Man calls for ULEZ type scheme in Colchester as 'cycling in city is not easy'

·2-min read
The keen cyclist and&nbsp;motorist claims riding a bike in Colchester is dangerous <i>(Image: Steve Brading/PA)</i>
The keen cyclist and motorist claims riding a bike in Colchester is dangerous (Image: Steve Brading/PA)

A keen cyclist claims riding a bike in Colchester is dangerous due to the lack of cycle lanes in parts of the city and high traffic.

David Huggon from Colchester hit back at criticisms made by former Colchester councillor Kim Naish.

He said: "I have a little sympathy with Kim Naish’s tirade against cyclists who use pedestrian pathways, but irresponsible cyclists are a minority.

"The fact is, it is often unpleasant and sometimes dangerous, riding a bike on the roads in Colchester."

David took his blind friend Keith Davies out on a tandem from Shrub End to Copford.

He said they cycled for three miles without a cycle lane in sight.

David continued: "It is disconcerting for a blind person to have cars zipping past at high speed, often far too close, and in the end, we had little choice but to ride on some of the pavements taking care not to inconvenience any pedestrians as far as possible.

"Cycling is not easy in Colchester.

Gazette: Friends Keith Davies and David Huggon
Gazette: Friends Keith Davies and David Huggon

Friends Keith Davies and David Huggon (Image: Pat Davies)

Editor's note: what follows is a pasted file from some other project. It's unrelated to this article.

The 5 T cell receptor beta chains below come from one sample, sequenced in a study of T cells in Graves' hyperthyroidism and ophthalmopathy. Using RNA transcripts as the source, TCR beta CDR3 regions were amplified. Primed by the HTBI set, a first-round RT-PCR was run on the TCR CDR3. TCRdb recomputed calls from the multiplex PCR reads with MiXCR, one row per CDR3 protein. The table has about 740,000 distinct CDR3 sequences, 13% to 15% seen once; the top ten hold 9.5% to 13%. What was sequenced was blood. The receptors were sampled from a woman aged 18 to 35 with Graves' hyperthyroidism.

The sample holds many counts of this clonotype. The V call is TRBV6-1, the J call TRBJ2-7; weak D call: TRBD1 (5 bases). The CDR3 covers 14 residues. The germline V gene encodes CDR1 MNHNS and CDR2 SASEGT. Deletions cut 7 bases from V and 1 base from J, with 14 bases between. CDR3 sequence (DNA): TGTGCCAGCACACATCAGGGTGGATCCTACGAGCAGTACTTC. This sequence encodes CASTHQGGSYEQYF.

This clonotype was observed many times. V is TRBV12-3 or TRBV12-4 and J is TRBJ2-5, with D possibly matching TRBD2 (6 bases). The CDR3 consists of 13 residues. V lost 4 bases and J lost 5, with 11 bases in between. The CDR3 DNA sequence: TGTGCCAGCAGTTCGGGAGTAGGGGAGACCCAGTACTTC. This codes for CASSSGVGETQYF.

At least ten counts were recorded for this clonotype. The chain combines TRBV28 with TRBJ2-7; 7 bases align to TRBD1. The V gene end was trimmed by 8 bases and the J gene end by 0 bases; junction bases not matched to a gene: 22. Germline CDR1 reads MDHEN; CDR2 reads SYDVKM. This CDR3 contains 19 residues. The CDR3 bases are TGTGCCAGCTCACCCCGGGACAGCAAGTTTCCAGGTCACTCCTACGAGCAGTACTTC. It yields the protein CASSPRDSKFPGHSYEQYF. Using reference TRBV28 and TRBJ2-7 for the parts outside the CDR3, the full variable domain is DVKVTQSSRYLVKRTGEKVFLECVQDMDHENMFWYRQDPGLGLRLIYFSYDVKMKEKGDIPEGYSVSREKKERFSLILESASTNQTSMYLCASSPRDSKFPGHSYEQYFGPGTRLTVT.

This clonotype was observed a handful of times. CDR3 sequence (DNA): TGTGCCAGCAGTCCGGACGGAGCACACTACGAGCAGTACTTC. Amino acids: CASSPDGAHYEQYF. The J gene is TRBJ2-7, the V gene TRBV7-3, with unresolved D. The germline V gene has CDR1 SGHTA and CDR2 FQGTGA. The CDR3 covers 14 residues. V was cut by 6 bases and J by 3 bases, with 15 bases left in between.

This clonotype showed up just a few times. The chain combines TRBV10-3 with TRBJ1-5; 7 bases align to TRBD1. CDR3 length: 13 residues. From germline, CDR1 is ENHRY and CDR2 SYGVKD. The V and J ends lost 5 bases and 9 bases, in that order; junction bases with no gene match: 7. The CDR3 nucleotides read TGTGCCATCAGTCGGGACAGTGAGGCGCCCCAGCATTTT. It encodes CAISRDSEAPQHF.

"Across England, more cars are on the road now than before the pandemic, and our city is no exception."

In the ideal world, David would like to see a low-emission system for the city as many cars he passed had no passengers.

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He added: "This has to stop. A few weeks ago, I saw the news saying that ancient buildings in and around Colchester are being slowly eroded by traffic pollution.

"Unless we actively discourage and penalise excessive car use, with a ULEZ style plan, Colchester is destined to remain a less pleasant city to live in.

"I was touched recently to see a group of young instructors training children in Wivenhoe to ride a bike safely.

"We need the young generation to cycle more for so many different reasons, but would you as a parent feel happy sending your child into the city centre on two wheels with so many cars around?"

A spokesperson for Colchester Council said: "We committed to doing all it can to encourage people to cycle more and drive less, having spent around £1.9 million over the last ten years on sustainable travel-related projects.

"The council was awarded £310,770 and received the Levelling Up Fund to fund schemes that aim to reduce air pollution and make Colcestrians cycle more."